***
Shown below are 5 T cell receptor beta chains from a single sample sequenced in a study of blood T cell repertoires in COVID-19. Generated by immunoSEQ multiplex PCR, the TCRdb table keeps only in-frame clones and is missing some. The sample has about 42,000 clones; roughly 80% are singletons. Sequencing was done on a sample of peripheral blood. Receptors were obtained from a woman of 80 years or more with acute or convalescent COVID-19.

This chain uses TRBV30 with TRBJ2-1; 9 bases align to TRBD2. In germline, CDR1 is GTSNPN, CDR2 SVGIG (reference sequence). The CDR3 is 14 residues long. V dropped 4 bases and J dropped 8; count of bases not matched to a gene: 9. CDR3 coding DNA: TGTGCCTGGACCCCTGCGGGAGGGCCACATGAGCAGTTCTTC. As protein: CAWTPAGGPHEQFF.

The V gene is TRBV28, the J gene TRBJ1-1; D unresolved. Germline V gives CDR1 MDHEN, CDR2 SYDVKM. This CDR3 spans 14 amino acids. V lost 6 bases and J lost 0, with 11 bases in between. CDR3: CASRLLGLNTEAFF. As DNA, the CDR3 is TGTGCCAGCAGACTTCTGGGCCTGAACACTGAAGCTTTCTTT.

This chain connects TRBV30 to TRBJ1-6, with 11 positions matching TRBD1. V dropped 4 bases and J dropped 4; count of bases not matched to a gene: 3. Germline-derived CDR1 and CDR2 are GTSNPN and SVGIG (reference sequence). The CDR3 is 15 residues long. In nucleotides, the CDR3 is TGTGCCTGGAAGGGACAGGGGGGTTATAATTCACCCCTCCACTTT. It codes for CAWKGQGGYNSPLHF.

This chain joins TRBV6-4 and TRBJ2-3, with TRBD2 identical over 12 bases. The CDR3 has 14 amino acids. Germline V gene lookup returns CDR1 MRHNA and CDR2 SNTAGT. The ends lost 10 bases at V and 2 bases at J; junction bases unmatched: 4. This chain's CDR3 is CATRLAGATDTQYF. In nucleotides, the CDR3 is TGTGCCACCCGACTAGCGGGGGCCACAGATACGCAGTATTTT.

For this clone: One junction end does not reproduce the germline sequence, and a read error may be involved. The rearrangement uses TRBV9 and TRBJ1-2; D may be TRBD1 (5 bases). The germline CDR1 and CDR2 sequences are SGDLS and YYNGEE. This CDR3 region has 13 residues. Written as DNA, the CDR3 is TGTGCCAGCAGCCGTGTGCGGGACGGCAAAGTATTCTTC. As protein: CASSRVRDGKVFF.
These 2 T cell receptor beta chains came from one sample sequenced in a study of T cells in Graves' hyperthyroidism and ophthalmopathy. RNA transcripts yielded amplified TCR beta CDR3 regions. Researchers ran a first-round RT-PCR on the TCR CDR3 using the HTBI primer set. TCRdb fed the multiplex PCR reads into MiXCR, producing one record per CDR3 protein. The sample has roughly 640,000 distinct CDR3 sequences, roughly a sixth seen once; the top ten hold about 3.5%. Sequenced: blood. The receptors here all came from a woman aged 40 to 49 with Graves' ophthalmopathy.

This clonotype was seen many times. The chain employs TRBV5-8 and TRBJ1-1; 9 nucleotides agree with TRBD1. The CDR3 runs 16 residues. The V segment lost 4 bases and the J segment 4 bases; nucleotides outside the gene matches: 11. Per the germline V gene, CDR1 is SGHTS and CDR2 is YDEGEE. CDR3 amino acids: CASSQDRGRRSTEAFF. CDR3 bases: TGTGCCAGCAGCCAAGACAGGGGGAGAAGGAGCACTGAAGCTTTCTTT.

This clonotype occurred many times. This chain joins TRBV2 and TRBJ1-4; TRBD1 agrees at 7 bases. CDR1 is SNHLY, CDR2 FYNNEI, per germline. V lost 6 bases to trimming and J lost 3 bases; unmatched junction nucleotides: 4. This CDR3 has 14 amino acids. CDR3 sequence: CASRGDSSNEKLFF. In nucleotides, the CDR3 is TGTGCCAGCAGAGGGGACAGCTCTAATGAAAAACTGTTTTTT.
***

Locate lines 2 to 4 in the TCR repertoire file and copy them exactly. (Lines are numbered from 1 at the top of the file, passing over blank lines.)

This chain uses TRBV30 with TRBJ2-1; 9 bases align to TRBD2. In germline, CDR1 is GTSNPN, CDR2 SVGIG (reference sequence). The CDR3 is 14 residues long. V dropped 4 bases and J dropped 8; count of bases not matched to a gene: 9. CDR3 coding DNA: TGTGCCTGGACCCCTGCGGGAGGGCCACATGAGCAGTTCTTC. As protein: CAWTPAGGPHEQFF.

The V gene is TRBV28, the J gene TRBJ1-1; D unresolved. Germline V gives CDR1 MDHEN, CDR2 SYDVKM. This CDR3 spans 14 amino acids. V lost 6 bases and J lost 0, with 11 bases in between. CDR3: CASRLLGLNTEAFF. As DNA, the CDR3 is TGTGCCAGCAGACTTCTGGGCCTGAACACTGAAGCTTTCTTT.

This chain connects TRBV30 to TRBJ1-6, with 11 positions matching TRBD1. V dropped 4 bases and J dropped 4; count of bases not matched to a gene: 3. Germline-derived CDR1 and CDR2 are GTSNPN and SVGIG (reference sequence). The CDR3 is 15 residues long. In nucleotides, the CDR3 is TGTGCCTGGAAGGGACAGGGGGGTTATAATTCACCCCTCCACTTT. It codes for CAWKGQGGYNSPLHF.